Roland: LG Human Cavalier-Paladin 0-Level (MS)
Astrin: LN? Grey Elf Fighter?/Mage?/Thief? 2nd/2nd/2nd (NPC)
Gryphon: CN? Dwarven Fighter/Thief 2nd/3rd Psychic (NPC)
Kyril: TN? Human Mage 2nd Psychic (DC: Witch 1st) (NPC) + Pseudo-Dragon Familiar: Belit

As a further note, the two elves are also psychic at the minimum levels that all elves are, but have no extra capabilities, and yes, all of the jokes about “Vesna, daughter of Vecna” have already been made…

So that is a pretty large crew, it’s an adventuring company not just an adventuring “band” – they are a large group and are hopefully going to bale to handle much of what the world puts out. It’s a little low on healing, but there are plenty of folks with non-magical Healing skills that the cleric should be able to save his magical healing for the people who really need it. The NPC Healer that used to be a member of the party disappeared, and at some point they may go in search of him, but for the moment he’s out of the picture.

Now, I’m trying to run as close to straight AD&D as I can. So, Seraph Keep is described as being about a week’s journey north through the Barrow’s – a site of very, very old barrows and tombs that isn’t unpopulated and dangerous, but not exactly the depths of the wilderness either. I used to have encounter tables for my game world that I rolled on every fours hours of travel, mostly populated with normal and innocuous creatures – based on the Monster Manual II charts. It was those Rare and Very Rare encounters that everyone feared because that is where the nasty stuff occurred unless some bandits decided that an adventuring party was a good mark (almost never happened…). But I don’t have any of those for this area of my game world (I still have all the old ones), and I want to give “straight AD&D” a chance.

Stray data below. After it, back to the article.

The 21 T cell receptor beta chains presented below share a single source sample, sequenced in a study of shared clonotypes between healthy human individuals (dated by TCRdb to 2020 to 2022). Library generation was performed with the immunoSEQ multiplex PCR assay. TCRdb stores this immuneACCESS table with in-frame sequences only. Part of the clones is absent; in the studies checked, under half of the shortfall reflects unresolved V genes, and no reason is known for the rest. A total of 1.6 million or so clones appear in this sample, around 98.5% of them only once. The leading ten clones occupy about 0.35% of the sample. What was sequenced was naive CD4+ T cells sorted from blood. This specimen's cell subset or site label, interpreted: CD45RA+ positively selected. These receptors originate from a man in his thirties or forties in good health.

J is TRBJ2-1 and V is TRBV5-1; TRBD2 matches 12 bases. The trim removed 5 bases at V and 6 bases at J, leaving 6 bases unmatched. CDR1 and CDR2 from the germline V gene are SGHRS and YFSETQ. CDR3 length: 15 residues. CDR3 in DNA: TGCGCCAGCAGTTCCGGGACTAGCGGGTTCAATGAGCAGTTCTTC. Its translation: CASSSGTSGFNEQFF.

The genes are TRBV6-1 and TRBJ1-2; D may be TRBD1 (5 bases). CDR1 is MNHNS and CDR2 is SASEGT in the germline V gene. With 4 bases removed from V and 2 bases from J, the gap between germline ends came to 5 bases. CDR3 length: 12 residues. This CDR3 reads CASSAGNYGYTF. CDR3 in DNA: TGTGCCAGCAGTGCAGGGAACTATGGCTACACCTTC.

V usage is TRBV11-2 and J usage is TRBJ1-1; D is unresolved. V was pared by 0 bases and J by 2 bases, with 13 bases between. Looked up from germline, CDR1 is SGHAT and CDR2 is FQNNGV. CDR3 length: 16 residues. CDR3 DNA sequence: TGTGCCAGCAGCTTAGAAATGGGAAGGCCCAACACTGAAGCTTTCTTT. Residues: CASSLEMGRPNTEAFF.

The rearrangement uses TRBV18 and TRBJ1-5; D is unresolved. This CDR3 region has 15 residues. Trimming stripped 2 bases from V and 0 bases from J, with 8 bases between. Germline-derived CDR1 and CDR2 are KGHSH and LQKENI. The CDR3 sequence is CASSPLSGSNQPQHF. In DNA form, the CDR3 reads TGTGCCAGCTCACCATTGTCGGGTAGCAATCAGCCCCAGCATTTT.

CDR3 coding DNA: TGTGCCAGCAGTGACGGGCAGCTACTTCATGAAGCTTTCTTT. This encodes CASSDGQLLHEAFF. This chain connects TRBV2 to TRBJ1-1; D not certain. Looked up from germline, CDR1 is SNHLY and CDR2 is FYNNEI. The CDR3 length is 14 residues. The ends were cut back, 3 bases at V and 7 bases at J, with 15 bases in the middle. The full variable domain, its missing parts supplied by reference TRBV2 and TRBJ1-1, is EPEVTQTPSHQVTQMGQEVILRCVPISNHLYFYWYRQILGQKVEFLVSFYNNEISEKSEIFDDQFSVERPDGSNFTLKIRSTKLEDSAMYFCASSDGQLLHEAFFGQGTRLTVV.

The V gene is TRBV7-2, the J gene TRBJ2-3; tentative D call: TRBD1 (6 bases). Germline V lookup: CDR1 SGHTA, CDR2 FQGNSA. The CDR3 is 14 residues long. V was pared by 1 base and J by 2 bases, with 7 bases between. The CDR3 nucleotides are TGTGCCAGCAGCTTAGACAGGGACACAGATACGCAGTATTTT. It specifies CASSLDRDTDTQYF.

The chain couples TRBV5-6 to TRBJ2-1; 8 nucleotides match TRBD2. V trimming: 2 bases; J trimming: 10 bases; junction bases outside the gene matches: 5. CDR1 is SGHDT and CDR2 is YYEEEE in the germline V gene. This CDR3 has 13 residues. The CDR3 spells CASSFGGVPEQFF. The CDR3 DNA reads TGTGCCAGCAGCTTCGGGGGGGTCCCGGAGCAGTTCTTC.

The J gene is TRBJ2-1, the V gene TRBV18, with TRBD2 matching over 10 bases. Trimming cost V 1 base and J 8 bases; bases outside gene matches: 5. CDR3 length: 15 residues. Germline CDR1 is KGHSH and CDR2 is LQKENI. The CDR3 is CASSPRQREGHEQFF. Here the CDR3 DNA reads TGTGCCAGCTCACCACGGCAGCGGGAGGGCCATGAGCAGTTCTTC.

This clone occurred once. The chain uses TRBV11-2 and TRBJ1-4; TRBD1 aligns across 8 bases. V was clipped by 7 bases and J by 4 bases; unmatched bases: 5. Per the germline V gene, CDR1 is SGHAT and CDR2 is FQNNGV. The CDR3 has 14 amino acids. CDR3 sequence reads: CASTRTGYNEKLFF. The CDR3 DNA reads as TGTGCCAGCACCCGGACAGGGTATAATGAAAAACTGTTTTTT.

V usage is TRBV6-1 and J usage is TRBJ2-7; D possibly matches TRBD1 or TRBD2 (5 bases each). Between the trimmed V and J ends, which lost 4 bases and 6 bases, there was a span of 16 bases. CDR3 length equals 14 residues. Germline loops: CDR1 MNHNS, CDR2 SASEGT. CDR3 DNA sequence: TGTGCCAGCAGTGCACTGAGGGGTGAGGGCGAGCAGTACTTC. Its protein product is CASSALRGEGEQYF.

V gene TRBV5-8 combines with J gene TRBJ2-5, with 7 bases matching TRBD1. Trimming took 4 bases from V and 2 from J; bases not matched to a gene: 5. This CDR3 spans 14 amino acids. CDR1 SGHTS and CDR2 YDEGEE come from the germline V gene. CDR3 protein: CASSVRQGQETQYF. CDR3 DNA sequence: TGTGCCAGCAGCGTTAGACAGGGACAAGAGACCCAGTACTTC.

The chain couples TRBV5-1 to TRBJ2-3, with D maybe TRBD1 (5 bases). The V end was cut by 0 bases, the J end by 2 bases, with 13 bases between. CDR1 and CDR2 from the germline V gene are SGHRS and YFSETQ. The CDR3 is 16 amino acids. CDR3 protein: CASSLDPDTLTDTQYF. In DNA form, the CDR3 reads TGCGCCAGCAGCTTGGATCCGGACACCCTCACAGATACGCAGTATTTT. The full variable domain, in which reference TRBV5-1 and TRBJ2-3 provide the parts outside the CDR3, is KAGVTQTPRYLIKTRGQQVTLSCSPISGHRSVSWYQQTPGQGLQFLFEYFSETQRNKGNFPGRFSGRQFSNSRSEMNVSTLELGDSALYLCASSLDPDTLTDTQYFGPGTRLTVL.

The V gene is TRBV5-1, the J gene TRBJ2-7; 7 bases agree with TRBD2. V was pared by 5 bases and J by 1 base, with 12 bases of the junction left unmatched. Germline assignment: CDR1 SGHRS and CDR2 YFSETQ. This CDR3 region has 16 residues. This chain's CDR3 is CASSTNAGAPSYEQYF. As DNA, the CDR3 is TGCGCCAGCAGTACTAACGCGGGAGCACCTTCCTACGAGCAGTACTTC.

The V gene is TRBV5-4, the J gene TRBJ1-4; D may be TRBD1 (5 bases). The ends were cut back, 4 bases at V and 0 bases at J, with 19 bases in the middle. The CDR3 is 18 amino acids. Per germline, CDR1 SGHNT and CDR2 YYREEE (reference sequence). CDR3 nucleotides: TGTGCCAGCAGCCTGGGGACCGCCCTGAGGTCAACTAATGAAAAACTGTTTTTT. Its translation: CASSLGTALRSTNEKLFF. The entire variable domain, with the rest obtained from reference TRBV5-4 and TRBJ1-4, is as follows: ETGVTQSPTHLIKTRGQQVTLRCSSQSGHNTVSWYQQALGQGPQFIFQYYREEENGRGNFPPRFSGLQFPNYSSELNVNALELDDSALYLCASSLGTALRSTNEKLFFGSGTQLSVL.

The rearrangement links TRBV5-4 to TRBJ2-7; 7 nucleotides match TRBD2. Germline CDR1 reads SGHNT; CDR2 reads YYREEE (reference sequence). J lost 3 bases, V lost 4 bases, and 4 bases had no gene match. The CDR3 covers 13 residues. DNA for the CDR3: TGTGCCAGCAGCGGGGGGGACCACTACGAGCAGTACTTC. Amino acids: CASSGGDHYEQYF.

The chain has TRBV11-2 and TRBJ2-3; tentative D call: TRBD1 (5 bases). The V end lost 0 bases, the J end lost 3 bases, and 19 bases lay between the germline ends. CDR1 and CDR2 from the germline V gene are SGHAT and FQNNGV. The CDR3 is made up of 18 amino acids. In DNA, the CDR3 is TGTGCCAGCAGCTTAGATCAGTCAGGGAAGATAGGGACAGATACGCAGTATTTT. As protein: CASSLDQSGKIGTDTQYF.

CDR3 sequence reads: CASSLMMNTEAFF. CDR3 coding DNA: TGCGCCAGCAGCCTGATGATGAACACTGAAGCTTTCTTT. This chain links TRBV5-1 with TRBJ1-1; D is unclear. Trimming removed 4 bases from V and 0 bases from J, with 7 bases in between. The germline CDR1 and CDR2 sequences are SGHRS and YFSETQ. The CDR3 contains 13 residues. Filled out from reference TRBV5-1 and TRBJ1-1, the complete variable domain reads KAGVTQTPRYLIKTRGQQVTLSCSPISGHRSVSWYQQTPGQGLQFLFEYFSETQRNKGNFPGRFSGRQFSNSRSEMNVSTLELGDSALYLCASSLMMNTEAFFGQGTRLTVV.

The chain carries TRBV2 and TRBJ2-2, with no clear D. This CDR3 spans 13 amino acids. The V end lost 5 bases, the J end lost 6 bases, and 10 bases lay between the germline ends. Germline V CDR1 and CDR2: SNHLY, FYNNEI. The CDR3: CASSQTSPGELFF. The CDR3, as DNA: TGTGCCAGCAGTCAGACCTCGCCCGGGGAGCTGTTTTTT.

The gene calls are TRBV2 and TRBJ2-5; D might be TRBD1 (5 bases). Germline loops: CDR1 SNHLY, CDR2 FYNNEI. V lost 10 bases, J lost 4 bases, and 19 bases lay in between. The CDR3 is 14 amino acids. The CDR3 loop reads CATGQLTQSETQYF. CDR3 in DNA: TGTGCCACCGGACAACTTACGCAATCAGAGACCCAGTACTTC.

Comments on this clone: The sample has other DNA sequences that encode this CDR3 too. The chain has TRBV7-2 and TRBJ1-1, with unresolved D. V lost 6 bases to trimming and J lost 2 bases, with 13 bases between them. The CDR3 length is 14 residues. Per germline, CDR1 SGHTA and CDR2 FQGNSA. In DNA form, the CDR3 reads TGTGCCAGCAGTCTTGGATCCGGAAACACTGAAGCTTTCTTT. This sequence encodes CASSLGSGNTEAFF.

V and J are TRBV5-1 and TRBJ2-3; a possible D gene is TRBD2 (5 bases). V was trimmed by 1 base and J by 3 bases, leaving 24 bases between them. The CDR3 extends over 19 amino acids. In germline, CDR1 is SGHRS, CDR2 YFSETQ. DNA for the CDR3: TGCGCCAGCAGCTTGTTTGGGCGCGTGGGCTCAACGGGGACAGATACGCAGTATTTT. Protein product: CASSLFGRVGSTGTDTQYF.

So, I decided that I’ll roll one time during the day and one time at night, using the Fiend Folio tables, and decide if the creature rolled makes any sense. If it does, then I’ll pretty much run with the actual numbers encountered/percentage in lair as given in the appropriate monster book. So, lo and behold, the first encounter was with bears, brown bears!

Three of them in fact.

In AD&D bears are about the nastiest piece of the natural landscape you can run into. Those three bears tied up the entire complement of warriors in the party (plus support from the mages) for a solid five melee rounds or so, they dropped two characters into negatives (one twice) such that only magical healing saved them and damaged other characters pretty badly. This is, in some ways, not the really bad part of the tale – that would be where we ended up the session.

One of my house rules is that I let rangers and monks feed themselves on the road, the ranger and the monk were also on point. So I had the players roll a random direction and distance that they were at from the nominal “point” as they wandered about gathering food and otherwise looking out for trouble for the group. Random roll showed that it was the ranger who had met up with a bear as he wandered off into the brush. After being asked what she wanted to do, the player stated that upon seeing the bear that was a short distance away, the Ranger decided to stand up and throw his dead rabbit he’d just shot at the bears feet and run away.